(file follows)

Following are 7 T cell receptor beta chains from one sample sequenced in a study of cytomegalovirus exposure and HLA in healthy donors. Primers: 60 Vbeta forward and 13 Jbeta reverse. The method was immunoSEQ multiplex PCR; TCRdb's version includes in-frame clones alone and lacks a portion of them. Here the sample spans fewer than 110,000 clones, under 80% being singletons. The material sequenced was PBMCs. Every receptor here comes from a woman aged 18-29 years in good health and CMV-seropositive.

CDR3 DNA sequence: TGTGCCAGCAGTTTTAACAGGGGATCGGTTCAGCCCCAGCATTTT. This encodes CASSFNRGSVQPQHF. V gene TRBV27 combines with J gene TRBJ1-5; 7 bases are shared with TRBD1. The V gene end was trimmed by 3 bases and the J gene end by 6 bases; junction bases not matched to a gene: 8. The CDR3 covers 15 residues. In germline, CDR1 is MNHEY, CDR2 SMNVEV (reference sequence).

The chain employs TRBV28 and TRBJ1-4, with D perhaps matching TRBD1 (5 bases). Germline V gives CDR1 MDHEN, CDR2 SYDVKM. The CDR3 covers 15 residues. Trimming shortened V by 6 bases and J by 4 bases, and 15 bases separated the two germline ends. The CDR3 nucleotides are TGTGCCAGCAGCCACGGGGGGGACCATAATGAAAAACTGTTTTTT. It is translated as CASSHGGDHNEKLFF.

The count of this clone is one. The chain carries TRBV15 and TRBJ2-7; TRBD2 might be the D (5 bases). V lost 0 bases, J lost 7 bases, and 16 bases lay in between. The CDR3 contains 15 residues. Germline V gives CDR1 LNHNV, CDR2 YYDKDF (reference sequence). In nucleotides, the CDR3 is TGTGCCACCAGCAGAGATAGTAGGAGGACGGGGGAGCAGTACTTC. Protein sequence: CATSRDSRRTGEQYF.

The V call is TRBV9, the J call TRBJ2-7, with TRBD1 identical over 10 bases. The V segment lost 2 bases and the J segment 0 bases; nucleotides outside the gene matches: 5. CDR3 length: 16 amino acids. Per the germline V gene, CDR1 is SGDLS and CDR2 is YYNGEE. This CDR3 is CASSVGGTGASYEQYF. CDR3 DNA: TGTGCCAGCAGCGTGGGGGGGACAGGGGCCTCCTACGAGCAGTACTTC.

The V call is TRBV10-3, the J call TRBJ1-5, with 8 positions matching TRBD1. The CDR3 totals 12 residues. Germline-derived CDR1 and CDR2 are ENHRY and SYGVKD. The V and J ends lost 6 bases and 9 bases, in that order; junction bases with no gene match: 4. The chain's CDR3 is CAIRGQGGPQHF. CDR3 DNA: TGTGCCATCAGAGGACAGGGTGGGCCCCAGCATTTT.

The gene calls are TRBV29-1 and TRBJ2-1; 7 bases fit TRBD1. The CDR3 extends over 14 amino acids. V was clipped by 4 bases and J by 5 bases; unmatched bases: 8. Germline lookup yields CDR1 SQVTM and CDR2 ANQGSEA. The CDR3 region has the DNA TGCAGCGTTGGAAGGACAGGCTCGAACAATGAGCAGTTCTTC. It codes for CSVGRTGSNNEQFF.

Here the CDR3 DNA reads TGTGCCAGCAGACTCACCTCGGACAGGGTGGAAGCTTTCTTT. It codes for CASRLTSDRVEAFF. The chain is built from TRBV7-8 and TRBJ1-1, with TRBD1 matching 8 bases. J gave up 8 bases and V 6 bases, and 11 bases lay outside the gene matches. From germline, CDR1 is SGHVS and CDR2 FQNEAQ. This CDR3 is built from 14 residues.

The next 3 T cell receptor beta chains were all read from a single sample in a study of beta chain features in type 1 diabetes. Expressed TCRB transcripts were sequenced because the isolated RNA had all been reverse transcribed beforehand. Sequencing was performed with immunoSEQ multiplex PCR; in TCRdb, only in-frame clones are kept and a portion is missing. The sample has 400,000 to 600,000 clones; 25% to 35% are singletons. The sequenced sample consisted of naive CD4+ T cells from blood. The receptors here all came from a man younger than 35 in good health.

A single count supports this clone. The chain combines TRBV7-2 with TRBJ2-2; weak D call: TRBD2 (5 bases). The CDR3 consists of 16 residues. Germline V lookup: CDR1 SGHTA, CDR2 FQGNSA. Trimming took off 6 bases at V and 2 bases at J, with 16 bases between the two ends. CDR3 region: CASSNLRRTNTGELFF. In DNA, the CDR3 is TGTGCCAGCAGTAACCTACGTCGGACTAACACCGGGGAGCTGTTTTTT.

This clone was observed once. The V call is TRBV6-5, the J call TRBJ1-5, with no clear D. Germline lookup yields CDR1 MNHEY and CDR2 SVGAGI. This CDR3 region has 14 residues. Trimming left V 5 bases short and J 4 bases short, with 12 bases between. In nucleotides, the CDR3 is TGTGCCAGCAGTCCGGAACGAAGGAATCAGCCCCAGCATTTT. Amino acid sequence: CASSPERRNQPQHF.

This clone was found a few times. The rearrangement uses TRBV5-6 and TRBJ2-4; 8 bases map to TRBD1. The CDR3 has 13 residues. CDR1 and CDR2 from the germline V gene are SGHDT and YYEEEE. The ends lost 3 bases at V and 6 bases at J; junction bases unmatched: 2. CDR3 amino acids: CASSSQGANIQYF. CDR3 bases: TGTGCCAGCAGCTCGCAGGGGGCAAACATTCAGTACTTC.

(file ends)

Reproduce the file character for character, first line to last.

Following are 7 T cell receptor beta chains from one sample sequenced in a study of cytomegalovirus exposure and HLA in healthy donors. Primers: 60 Vbeta forward and 13 Jbeta reverse. The method was immunoSEQ multiplex PCR; TCRdb's version includes in-frame clones alone and lacks a portion of them. Here the sample spans fewer than 110,000 clones, under 80% being singletons. The material sequenced was PBMCs. Every receptor here comes from a woman aged 18-29 years in good health and CMV-seropositive.

CDR3 DNA sequence: TGTGCCAGCAGTTTTAACAGGGGATCGGTTCAGCCCCAGCATTTT. This encodes CASSFNRGSVQPQHF. V gene TRBV27 combines with J gene TRBJ1-5; 7 bases are shared with TRBD1. The V gene end was trimmed by 3 bases and the J gene end by 6 bases; junction bases not matched to a gene: 8. The CDR3 covers 15 residues. In germline, CDR1 is MNHEY, CDR2 SMNVEV (reference sequence).

The chain employs TRBV28 and TRBJ1-4, with D perhaps matching TRBD1 (5 bases). Germline V gives CDR1 MDHEN, CDR2 SYDVKM. The CDR3 covers 15 residues. Trimming shortened V by 6 bases and J by 4 bases, and 15 bases separated the two germline ends. The CDR3 nucleotides are TGTGCCAGCAGCCACGGGGGGGACCATAATGAAAAACTGTTTTTT. It is translated as CASSHGGDHNEKLFF.

The count of this clone is one. The chain carries TRBV15 and TRBJ2-7; TRBD2 might be the D (5 bases). V lost 0 bases, J lost 7 bases, and 16 bases lay in between. The CDR3 contains 15 residues. Germline V gives CDR1 LNHNV, CDR2 YYDKDF (reference sequence). In nucleotides, the CDR3 is TGTGCCACCAGCAGAGATAGTAGGAGGACGGGGGAGCAGTACTTC. Protein sequence: CATSRDSRRTGEQYF.

The V call is TRBV9, the J call TRBJ2-7, with TRBD1 identical over 10 bases. The V segment lost 2 bases and the J segment 0 bases; nucleotides outside the gene matches: 5. CDR3 length: 16 amino acids. Per the germline V gene, CDR1 is SGDLS and CDR2 is YYNGEE. This CDR3 is CASSVGGTGASYEQYF. CDR3 DNA: TGTGCCAGCAGCGTGGGGGGGACAGGGGCCTCCTACGAGCAGTACTTC.

The V call is TRBV10-3, the J call TRBJ1-5, with 8 positions matching TRBD1. The CDR3 totals 12 residues. Germline-derived CDR1 and CDR2 are ENHRY and SYGVKD. The V and J ends lost 6 bases and 9 bases, in that order; junction bases with no gene match: 4. The chain's CDR3 is CAIRGQGGPQHF. CDR3 DNA: TGTGCCATCAGAGGACAGGGTGGGCCCCAGCATTTT.

The gene calls are TRBV29-1 and TRBJ2-1; 7 bases fit TRBD1. The CDR3 extends over 14 amino acids. V was clipped by 4 bases and J by 5 bases; unmatched bases: 8. Germline lookup yields CDR1 SQVTM and CDR2 ANQGSEA. The CDR3 region has the DNA TGCAGCGTTGGAAGGACAGGCTCGAACAATGAGCAGTTCTTC. It codes for CSVGRTGSNNEQFF.

Here the CDR3 DNA reads TGTGCCAGCAGACTCACCTCGGACAGGGTGGAAGCTTTCTTT. It codes for CASRLTSDRVEAFF. The chain is built from TRBV7-8 and TRBJ1-1, with TRBD1 matching 8 bases. J gave up 8 bases and V 6 bases, and 11 bases lay outside the gene matches. From germline, CDR1 is SGHVS and CDR2 FQNEAQ. This CDR3 is built from 14 residues.

The next 3 T cell receptor beta chains were all read from a single sample in a study of beta chain features in type 1 diabetes. Expressed TCRB transcripts were sequenced because the isolated RNA had all been reverse transcribed beforehand. Sequencing was performed with immunoSEQ multiplex PCR; in TCRdb, only in-frame clones are kept and a portion is missing. The sample has 400,000 to 600,000 clones; 25% to 35% are singletons. The sequenced sample consisted of naive CD4+ T cells from blood. The receptors here all came from a man younger than 35 in good health.

A single count supports this clone. The chain combines TRBV7-2 with TRBJ2-2; weak D call: TRBD2 (5 bases). The CDR3 consists of 16 residues. Germline V lookup: CDR1 SGHTA, CDR2 FQGNSA. Trimming took off 6 bases at V and 2 bases at J, with 16 bases between the two ends. CDR3 region: CASSNLRRTNTGELFF. In DNA, the CDR3 is TGTGCCAGCAGTAACCTACGTCGGACTAACACCGGGGAGCTGTTTTTT.

This clone was observed once. The V call is TRBV6-5, the J call TRBJ1-5, with no clear D. Germline lookup yields CDR1 MNHEY and CDR2 SVGAGI. This CDR3 region has 14 residues. Trimming left V 5 bases short and J 4 bases short, with 12 bases between. In nucleotides, the CDR3 is TGTGCCAGCAGTCCGGAACGAAGGAATCAGCCCCAGCATTTT. Amino acid sequence: CASSPERRNQPQHF.

This clone was found a few times. The rearrangement uses TRBV5-6 and TRBJ2-4; 8 bases map to TRBD1. The CDR3 has 13 residues. CDR1 and CDR2 from the germline V gene are SGHDT and YYEEEE. The ends lost 3 bases at V and 6 bases at J; junction bases unmatched: 2. CDR3 amino acids: CASSSQGANIQYF. CDR3 bases: TGTGCCAGCAGCTCGCAGGGGGCAAACATTCAGTACTTC.